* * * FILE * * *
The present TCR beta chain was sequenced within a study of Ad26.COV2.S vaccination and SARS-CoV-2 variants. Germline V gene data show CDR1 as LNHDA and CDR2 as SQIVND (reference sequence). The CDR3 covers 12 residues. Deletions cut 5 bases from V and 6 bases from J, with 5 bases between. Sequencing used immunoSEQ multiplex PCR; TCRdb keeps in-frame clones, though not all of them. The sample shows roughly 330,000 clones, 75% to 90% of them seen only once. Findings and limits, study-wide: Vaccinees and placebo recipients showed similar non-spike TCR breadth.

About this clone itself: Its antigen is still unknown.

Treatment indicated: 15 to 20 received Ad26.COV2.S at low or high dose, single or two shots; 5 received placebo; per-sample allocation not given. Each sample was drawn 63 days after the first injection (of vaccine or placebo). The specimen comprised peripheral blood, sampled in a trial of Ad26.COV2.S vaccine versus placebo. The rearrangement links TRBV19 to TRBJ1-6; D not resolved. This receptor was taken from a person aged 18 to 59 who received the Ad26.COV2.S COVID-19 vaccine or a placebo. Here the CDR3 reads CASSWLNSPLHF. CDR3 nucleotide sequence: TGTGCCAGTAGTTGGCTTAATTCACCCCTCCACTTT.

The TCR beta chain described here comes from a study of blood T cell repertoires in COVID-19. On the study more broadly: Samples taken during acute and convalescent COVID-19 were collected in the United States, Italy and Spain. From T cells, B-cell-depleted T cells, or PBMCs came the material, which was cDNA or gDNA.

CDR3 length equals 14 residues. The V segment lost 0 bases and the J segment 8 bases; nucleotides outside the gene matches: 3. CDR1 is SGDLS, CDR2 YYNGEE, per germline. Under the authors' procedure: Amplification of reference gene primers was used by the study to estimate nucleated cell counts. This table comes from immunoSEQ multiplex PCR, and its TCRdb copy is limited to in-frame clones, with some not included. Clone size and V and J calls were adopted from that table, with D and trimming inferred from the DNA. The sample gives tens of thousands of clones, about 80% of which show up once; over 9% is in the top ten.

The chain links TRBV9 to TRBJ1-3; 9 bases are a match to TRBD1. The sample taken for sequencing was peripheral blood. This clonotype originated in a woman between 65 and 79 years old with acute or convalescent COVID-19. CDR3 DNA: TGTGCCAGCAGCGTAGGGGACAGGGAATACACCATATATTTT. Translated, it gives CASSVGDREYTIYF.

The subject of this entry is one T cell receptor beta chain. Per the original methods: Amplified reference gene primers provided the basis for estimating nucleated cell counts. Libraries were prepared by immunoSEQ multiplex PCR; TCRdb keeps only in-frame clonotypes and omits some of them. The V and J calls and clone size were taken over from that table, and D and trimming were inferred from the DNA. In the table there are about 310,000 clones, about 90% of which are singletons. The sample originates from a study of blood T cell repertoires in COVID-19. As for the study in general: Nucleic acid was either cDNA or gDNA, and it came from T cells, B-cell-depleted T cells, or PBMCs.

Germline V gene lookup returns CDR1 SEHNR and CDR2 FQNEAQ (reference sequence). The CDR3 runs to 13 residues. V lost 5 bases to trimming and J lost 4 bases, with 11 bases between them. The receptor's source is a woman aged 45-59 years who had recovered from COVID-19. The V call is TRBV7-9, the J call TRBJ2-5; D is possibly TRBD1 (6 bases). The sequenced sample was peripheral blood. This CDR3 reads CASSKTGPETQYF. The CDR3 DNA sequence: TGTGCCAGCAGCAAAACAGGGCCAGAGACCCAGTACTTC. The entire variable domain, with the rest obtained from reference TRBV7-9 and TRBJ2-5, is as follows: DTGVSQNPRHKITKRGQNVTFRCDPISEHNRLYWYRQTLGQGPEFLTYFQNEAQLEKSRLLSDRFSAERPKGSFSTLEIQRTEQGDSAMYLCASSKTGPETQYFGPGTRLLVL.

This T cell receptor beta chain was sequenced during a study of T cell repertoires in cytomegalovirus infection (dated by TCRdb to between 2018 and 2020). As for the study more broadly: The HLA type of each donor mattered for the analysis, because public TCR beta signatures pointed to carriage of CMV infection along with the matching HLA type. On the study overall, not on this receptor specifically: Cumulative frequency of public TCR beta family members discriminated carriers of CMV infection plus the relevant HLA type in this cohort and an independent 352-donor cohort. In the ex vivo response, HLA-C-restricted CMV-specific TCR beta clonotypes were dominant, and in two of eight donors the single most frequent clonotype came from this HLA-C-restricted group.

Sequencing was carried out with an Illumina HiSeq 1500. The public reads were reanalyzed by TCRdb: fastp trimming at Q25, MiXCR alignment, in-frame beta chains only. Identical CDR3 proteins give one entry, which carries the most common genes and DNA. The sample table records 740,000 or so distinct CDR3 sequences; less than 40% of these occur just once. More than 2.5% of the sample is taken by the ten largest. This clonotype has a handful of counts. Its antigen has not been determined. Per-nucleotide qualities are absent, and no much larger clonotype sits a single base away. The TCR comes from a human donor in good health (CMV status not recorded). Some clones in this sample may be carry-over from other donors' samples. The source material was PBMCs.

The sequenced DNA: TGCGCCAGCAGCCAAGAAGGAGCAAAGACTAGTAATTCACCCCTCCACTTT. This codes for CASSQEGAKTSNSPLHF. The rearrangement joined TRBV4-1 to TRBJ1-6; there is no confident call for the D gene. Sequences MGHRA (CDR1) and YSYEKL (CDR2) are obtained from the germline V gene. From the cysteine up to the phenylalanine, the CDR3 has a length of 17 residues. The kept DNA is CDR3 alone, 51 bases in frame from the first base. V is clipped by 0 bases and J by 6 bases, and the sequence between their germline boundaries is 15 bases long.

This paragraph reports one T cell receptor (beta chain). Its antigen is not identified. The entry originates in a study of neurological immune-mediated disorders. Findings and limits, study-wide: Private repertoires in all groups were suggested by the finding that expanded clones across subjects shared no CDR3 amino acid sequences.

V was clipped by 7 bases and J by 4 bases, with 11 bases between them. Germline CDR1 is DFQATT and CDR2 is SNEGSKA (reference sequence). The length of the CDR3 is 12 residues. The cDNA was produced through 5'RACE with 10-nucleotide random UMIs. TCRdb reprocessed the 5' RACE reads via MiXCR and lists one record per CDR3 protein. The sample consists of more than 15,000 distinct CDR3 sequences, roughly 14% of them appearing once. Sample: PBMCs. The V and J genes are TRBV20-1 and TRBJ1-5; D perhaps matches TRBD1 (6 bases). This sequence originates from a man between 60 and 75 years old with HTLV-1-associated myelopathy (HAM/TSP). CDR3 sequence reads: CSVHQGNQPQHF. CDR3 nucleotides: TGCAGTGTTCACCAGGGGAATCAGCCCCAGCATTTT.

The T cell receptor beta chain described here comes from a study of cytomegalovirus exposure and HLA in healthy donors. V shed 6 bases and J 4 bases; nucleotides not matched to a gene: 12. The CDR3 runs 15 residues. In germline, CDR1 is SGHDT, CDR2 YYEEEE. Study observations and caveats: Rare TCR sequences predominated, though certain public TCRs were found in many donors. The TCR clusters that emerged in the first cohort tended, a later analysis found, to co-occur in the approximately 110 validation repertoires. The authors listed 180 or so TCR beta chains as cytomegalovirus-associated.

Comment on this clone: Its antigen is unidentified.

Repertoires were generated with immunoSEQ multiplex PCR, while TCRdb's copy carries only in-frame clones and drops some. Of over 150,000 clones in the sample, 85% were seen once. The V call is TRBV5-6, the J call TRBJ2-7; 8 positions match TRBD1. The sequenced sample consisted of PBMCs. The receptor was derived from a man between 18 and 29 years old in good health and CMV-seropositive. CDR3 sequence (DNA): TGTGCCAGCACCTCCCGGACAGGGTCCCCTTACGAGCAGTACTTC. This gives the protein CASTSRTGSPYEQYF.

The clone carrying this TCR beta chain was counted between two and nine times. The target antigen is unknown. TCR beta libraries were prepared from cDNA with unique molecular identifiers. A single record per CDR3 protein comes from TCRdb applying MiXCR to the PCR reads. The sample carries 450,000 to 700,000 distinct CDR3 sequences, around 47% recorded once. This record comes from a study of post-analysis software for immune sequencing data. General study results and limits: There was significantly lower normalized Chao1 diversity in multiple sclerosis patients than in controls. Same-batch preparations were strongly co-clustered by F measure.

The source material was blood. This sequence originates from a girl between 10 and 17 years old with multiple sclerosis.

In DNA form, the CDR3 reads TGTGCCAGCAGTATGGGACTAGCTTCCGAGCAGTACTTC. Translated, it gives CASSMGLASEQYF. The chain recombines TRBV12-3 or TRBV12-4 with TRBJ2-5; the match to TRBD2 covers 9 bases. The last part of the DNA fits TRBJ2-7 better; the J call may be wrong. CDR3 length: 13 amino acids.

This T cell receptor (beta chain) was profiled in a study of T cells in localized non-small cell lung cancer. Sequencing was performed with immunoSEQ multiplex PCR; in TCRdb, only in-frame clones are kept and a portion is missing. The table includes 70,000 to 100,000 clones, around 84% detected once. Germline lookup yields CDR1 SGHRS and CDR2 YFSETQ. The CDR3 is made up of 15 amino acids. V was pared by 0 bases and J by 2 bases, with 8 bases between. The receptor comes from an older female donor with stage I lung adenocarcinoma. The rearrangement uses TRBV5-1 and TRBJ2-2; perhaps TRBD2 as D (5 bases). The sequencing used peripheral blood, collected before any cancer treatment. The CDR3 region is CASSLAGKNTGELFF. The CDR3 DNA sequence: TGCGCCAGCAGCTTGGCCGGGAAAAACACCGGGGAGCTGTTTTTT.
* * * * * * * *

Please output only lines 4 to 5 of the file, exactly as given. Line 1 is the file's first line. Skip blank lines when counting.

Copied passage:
The TCR beta chain described here comes from a study of blood T cell repertoires in COVID-19. On the study more broadly: Samples taken during acute and convalescent COVID-19 were collected in the United States, Italy and Spain. From T cells, B-cell-depleted T cells, or PBMCs came the material, which was cDNA or gDNA.

CDR3 length equals 14 residues. The V segment lost 0 bases and the J segment 8 bases; nucleotides outside the gene matches: 3. CDR1 is SGDLS, CDR2 YYNGEE, per germline. Under the authors' procedure: Amplification of reference gene primers was used by the study to estimate nucleated cell counts. This table comes from immunoSEQ multiplex PCR, and its TCRdb copy is limited to in-frame clones, with some not included. Clone size and V and J calls were adopted from that table, with D and trimming inferred from the DNA. The sample gives tens of thousands of clones, about 80% of which show up once; over 9% is in the top ten.